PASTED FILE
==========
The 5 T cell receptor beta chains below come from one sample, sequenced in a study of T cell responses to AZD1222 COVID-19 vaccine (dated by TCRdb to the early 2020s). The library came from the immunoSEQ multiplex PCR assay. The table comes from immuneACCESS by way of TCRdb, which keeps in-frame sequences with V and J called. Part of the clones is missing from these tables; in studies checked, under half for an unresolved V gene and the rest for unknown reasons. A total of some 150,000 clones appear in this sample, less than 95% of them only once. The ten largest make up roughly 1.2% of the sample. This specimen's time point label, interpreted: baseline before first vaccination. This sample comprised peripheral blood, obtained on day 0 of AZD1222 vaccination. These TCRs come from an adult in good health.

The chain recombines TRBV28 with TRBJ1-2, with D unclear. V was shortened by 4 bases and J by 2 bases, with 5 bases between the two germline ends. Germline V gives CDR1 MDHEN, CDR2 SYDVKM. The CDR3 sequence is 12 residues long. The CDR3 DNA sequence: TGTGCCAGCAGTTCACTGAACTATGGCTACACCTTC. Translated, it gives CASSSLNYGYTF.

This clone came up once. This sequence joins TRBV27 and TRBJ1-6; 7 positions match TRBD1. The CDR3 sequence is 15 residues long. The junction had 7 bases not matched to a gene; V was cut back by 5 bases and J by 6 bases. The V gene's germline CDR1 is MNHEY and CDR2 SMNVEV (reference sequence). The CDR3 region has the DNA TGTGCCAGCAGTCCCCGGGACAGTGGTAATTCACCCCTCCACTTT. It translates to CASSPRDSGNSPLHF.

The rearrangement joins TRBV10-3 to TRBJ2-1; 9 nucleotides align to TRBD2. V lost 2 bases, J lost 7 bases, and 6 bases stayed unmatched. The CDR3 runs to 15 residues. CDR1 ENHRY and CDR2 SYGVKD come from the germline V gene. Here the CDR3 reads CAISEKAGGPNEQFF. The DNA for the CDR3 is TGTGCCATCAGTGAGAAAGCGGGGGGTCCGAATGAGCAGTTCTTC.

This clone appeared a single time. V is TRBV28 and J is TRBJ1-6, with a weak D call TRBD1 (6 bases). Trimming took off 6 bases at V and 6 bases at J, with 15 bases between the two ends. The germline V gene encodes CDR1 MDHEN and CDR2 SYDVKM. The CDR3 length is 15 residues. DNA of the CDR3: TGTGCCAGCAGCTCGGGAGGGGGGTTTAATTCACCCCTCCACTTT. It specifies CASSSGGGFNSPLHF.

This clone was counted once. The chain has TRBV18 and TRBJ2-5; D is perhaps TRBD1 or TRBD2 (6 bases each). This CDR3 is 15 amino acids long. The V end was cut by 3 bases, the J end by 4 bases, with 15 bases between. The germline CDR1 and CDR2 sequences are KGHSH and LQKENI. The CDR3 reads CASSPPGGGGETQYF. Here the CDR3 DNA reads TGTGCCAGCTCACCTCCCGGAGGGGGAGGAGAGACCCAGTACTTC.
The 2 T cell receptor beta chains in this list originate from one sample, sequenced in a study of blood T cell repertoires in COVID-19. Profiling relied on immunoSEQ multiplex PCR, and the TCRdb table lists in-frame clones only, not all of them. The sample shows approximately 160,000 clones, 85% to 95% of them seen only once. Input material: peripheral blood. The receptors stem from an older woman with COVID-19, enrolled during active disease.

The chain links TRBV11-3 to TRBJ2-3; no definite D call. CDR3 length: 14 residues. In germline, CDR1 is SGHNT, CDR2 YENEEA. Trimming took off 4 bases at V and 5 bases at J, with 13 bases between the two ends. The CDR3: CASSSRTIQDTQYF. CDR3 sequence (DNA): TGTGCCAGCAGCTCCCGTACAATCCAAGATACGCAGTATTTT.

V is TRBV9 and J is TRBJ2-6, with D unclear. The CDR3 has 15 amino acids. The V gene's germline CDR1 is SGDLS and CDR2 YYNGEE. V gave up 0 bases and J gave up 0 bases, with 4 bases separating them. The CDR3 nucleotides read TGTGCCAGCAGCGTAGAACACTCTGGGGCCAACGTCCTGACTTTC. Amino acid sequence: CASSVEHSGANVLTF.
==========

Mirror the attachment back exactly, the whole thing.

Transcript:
The 5 T cell receptor beta chains below come from one sample, sequenced in a study of T cell responses to AZD1222 COVID-19 vaccine (dated by TCRdb to the early 2020s). The library came from the immunoSEQ multiplex PCR assay. The table comes from immuneACCESS by way of TCRdb, which keeps in-frame sequences with V and J called. Part of the clones is missing from these tables; in studies checked, under half for an unresolved V gene and the rest for unknown reasons. A total of some 150,000 clones appear in this sample, less than 95% of them only once. The ten largest make up roughly 1.2% of the sample. This specimen's time point label, interpreted: baseline before first vaccination. This sample comprised peripheral blood, obtained on day 0 of AZD1222 vaccination. These TCRs come from an adult in good health.

The chain recombines TRBV28 with TRBJ1-2, with D unclear. V was shortened by 4 bases and J by 2 bases, with 5 bases between the two germline ends. Germline V gives CDR1 MDHEN, CDR2 SYDVKM. The CDR3 sequence is 12 residues long. The CDR3 DNA sequence: TGTGCCAGCAGTTCACTGAACTATGGCTACACCTTC. Translated, it gives CASSSLNYGYTF.

This clone came up once. This sequence joins TRBV27 and TRBJ1-6; 7 positions match TRBD1. The CDR3 sequence is 15 residues long. The junction had 7 bases not matched to a gene; V was cut back by 5 bases and J by 6 bases. The V gene's germline CDR1 is MNHEY and CDR2 SMNVEV (reference sequence). The CDR3 region has the DNA TGTGCCAGCAGTCCCCGGGACAGTGGTAATTCACCCCTCCACTTT. It translates to CASSPRDSGNSPLHF.

The rearrangement joins TRBV10-3 to TRBJ2-1; 9 nucleotides align to TRBD2. V lost 2 bases, J lost 7 bases, and 6 bases stayed unmatched. The CDR3 runs to 15 residues. CDR1 ENHRY and CDR2 SYGVKD come from the germline V gene. Here the CDR3 reads CAISEKAGGPNEQFF. The DNA for the CDR3 is TGTGCCATCAGTGAGAAAGCGGGGGGTCCGAATGAGCAGTTCTTC.

This clone appeared a single time. V is TRBV28 and J is TRBJ1-6, with a weak D call TRBD1 (6 bases). Trimming took off 6 bases at V and 6 bases at J, with 15 bases between the two ends. The germline V gene encodes CDR1 MDHEN and CDR2 SYDVKM. The CDR3 length is 15 residues. DNA of the CDR3: TGTGCCAGCAGCTCGGGAGGGGGGTTTAATTCACCCCTCCACTTT. It specifies CASSSGGGFNSPLHF.

This clone was counted once. The chain has TRBV18 and TRBJ2-5; D is perhaps TRBD1 or TRBD2 (6 bases each). This CDR3 is 15 amino acids long. The V end was cut by 3 bases, the J end by 4 bases, with 15 bases between. The germline CDR1 and CDR2 sequences are KGHSH and LQKENI. The CDR3 reads CASSPPGGGGETQYF. Here the CDR3 DNA reads TGTGCCAGCTCACCTCCCGGAGGGGGAGGAGAGACCCAGTACTTC.
The 2 T cell receptor beta chains in this list originate from one sample, sequenced in a study of blood T cell repertoires in COVID-19. Profiling relied on immunoSEQ multiplex PCR, and the TCRdb table lists in-frame clones only, not all of them. The sample shows approximately 160,000 clones, 85% to 95% of them seen only once. Input material: peripheral blood. The receptors stem from an older woman with COVID-19, enrolled during active disease.

The chain links TRBV11-3 to TRBJ2-3; no definite D call. CDR3 length: 14 residues. In germline, CDR1 is SGHNT, CDR2 YENEEA. Trimming took off 4 bases at V and 5 bases at J, with 13 bases between the two ends. The CDR3: CASSSRTIQDTQYF. CDR3 sequence (DNA): TGTGCCAGCAGCTCCCGTACAATCCAAGATACGCAGTATTTT.

V is TRBV9 and J is TRBJ2-6, with D unclear. The CDR3 has 15 amino acids. The V gene's germline CDR1 is SGDLS and CDR2 YYNGEE. V gave up 0 bases and J gave up 0 bases, with 4 bases separating them. The CDR3 nucleotides read TGTGCCAGCAGCGTAGAACACTCTGGGGCCAACGTCCTGACTTTC. Amino acid sequence: CASSVEHSGANVLTF.